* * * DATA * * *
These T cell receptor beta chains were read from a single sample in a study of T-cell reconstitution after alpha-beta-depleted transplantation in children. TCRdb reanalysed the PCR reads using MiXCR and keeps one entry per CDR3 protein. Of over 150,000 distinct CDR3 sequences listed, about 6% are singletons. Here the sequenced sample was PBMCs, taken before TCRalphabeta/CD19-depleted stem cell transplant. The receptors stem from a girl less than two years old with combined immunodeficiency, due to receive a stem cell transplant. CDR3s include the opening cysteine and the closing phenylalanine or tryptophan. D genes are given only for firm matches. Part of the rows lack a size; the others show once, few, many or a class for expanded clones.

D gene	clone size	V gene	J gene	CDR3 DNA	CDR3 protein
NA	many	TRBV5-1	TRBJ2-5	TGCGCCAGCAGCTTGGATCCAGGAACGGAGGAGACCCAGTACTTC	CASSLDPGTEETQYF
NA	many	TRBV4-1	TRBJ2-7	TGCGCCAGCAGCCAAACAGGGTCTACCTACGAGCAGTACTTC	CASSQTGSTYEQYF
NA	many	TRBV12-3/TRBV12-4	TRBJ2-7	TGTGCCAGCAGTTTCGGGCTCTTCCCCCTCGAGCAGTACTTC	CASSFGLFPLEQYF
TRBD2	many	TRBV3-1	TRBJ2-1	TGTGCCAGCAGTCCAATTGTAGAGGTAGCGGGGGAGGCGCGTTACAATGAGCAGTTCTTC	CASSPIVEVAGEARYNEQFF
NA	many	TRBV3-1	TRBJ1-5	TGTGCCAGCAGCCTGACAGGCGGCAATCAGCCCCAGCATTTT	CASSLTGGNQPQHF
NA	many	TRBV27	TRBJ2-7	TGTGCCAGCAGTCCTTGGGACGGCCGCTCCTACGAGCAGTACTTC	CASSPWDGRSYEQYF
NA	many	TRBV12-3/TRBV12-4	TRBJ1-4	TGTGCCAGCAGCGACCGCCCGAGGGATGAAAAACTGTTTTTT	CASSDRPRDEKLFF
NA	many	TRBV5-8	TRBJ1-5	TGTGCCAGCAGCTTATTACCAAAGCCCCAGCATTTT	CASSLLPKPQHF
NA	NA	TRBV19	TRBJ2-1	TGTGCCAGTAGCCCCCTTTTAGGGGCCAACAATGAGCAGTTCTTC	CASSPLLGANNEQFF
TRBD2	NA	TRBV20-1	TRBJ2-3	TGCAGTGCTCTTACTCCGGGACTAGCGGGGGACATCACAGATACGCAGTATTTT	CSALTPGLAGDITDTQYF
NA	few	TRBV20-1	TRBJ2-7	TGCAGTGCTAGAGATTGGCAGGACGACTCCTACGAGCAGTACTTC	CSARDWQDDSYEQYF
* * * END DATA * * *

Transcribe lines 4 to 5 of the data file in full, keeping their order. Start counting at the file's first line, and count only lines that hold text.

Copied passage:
NA	many	TRBV4-1	TRBJ2-7	TGCGCCAGCAGCCAAACAGGGTCTACCTACGAGCAGTACTTC	CASSQTGSTYEQYF
NA	many	TRBV12-3/TRBV12-4	TRBJ2-7	TGTGCCAGCAGTTTCGGGCTCTTCCCCCTCGAGCAGTACTTC	CASSFGLFPLEQYF